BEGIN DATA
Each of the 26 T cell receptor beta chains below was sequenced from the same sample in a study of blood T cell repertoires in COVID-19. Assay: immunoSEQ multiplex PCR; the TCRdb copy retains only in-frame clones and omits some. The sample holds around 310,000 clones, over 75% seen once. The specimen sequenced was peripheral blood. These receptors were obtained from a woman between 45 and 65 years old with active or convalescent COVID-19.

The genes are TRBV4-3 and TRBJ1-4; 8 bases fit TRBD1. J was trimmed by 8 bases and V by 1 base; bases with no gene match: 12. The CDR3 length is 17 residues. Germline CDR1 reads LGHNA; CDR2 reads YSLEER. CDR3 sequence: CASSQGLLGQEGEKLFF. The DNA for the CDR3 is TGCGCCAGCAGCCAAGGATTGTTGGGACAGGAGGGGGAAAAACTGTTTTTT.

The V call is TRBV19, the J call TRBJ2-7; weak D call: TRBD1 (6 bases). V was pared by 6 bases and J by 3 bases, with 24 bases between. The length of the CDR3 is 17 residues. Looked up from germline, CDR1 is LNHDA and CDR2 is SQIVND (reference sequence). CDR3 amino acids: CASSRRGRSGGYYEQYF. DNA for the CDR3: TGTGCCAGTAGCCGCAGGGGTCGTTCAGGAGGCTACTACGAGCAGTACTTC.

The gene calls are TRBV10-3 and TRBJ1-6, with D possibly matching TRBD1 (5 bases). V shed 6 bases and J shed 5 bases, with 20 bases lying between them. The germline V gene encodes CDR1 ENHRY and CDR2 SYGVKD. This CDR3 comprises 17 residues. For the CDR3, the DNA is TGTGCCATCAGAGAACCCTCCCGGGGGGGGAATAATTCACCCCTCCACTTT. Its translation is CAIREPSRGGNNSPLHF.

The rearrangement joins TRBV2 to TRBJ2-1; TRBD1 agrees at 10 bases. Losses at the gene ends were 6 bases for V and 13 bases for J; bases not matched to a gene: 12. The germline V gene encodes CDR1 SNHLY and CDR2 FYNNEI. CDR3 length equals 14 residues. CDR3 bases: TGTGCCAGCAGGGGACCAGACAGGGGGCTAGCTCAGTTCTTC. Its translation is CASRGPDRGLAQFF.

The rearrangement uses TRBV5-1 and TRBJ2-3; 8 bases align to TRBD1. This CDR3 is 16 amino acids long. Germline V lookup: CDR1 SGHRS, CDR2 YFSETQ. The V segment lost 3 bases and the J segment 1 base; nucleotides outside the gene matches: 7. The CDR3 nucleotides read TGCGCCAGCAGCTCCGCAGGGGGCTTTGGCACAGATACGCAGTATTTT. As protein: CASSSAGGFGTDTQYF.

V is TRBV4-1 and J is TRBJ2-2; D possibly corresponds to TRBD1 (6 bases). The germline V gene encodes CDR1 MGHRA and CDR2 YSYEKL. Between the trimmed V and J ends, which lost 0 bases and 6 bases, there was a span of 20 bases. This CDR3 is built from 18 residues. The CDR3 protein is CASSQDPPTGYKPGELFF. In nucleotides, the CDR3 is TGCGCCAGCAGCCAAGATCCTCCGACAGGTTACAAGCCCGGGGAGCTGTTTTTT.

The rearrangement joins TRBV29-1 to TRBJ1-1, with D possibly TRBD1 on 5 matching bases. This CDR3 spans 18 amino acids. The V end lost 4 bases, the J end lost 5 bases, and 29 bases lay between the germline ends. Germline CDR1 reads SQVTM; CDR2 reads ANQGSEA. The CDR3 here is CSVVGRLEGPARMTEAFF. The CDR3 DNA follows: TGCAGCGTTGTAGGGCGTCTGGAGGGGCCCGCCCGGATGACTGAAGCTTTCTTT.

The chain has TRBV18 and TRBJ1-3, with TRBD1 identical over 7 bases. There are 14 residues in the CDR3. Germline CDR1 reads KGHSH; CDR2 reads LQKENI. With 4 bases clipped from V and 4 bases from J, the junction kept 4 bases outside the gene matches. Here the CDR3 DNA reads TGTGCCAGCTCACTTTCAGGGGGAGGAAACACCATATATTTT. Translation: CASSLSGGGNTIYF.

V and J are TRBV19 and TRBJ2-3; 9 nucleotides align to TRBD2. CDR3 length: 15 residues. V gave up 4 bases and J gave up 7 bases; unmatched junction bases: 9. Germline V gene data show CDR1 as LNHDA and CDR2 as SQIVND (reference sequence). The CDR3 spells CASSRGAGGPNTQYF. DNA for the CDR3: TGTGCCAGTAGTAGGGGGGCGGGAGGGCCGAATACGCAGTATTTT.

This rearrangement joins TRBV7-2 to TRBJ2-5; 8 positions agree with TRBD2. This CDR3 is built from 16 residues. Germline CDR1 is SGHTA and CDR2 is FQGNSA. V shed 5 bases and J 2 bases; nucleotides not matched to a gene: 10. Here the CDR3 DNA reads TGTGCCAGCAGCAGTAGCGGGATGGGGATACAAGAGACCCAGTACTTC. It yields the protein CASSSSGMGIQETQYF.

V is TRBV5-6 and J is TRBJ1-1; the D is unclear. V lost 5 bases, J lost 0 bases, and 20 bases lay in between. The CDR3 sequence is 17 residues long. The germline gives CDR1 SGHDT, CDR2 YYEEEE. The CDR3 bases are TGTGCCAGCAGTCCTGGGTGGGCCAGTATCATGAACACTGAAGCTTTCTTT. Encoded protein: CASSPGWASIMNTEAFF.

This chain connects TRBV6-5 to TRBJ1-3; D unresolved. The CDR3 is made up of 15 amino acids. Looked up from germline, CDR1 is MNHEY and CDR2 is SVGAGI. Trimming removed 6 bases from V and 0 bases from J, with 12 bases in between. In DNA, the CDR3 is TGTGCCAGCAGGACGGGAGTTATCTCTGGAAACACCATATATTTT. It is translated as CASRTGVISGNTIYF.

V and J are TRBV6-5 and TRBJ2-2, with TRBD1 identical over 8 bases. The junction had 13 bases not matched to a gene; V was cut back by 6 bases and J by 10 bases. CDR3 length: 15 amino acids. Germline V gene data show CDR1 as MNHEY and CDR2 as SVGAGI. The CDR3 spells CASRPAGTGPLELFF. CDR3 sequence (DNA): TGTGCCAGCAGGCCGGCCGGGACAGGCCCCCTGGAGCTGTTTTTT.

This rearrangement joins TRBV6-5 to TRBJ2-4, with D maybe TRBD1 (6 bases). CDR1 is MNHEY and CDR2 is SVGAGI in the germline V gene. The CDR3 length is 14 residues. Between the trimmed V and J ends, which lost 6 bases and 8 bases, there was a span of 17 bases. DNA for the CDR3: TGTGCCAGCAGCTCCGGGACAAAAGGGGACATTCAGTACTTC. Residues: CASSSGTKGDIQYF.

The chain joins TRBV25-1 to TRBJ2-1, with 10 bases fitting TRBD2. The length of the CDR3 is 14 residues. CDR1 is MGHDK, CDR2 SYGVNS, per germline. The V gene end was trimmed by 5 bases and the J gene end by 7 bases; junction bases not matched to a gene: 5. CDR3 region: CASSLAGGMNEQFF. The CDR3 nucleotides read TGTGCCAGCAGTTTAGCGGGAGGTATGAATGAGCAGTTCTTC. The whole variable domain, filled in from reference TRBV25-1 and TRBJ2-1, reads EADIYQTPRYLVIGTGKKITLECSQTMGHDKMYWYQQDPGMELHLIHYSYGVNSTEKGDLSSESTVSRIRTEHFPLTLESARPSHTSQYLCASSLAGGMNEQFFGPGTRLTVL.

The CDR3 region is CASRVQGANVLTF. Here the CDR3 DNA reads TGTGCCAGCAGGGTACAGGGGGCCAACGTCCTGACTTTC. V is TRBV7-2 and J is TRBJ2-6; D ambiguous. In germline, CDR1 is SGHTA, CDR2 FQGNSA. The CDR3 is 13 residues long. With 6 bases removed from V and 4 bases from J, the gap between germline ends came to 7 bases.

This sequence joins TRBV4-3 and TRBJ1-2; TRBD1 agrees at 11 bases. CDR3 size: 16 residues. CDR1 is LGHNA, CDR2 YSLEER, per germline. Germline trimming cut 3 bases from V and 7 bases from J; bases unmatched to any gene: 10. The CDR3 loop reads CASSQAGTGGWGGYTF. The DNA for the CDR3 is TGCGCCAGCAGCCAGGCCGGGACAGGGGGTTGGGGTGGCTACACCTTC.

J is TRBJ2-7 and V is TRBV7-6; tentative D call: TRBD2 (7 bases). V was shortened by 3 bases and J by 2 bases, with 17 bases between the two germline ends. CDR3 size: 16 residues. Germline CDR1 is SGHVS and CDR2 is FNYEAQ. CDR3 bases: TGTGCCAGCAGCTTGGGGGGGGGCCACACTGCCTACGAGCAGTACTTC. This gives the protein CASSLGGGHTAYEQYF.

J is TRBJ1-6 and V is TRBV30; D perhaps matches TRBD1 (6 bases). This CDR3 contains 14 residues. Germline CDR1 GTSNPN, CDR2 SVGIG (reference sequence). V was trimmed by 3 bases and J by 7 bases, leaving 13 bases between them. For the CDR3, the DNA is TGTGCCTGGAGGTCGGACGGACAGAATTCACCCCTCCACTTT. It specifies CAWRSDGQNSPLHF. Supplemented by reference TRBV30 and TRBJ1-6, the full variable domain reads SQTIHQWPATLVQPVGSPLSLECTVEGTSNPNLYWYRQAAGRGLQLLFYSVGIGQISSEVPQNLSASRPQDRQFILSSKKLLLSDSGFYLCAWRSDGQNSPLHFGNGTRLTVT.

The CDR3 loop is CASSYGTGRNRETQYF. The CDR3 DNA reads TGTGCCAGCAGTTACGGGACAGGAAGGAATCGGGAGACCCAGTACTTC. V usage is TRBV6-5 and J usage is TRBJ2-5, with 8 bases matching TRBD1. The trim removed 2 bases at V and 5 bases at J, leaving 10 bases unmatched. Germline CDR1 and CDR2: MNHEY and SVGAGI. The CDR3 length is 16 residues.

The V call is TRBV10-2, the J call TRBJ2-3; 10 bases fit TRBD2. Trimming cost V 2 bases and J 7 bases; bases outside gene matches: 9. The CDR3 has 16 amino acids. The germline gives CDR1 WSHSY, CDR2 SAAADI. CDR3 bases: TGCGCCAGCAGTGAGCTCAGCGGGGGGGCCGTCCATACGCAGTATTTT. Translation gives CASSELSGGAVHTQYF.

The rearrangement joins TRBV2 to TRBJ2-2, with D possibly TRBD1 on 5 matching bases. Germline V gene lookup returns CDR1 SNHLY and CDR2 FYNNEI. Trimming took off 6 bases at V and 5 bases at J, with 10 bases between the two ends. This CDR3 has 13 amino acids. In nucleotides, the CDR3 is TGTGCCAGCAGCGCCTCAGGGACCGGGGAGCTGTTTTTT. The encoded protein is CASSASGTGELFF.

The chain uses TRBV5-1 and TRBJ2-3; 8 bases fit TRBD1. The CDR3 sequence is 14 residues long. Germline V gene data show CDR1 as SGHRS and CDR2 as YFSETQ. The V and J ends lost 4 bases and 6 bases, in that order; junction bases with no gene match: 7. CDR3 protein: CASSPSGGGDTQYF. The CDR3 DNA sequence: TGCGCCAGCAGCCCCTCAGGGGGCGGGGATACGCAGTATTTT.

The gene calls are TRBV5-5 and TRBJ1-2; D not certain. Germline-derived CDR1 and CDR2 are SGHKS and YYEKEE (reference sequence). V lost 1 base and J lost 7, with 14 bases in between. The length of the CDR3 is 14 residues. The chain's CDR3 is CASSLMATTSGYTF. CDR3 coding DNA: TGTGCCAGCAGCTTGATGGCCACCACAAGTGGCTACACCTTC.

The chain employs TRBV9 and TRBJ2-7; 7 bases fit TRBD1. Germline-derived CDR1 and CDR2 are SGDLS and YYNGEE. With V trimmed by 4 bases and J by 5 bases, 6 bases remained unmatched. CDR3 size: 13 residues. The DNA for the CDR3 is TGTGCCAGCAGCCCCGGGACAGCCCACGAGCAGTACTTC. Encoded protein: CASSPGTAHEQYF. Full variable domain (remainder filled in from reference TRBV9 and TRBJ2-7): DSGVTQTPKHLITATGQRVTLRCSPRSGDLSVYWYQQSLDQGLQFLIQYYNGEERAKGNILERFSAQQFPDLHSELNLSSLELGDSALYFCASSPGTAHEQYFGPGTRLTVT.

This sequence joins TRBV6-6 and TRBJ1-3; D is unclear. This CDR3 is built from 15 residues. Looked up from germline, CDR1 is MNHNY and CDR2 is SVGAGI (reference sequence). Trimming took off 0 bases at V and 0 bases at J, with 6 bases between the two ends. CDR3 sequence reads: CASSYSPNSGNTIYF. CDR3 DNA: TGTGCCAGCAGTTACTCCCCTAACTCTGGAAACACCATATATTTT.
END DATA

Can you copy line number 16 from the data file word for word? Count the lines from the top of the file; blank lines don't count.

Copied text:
The chain joins TRBV25-1 to TRBJ2-1, with 10 bases fitting TRBD2. The length of the CDR3 is 14 residues. CDR1 is MGHDK, CDR2 SYGVNS, per germline. The V gene end was trimmed by 5 bases and the J gene end by 7 bases; junction bases not matched to a gene: 5. CDR3 region: CASSLAGGMNEQFF. The CDR3 nucleotides read TGTGCCAGCAGTTTAGCGGGAGGTATGAATGAGCAGTTCTTC. The whole variable domain, filled in from reference TRBV25-1 and TRBJ2-1, reads EADIYQTPRYLVIGTGKKITLECSQTMGHDKMYWYQQDPGMELHLIHYSYGVNSTEKGDLSSESTVSRIRTEHFPLTLESARPSHTSQYLCASSLAGGMNEQFFGPGTRLTVL.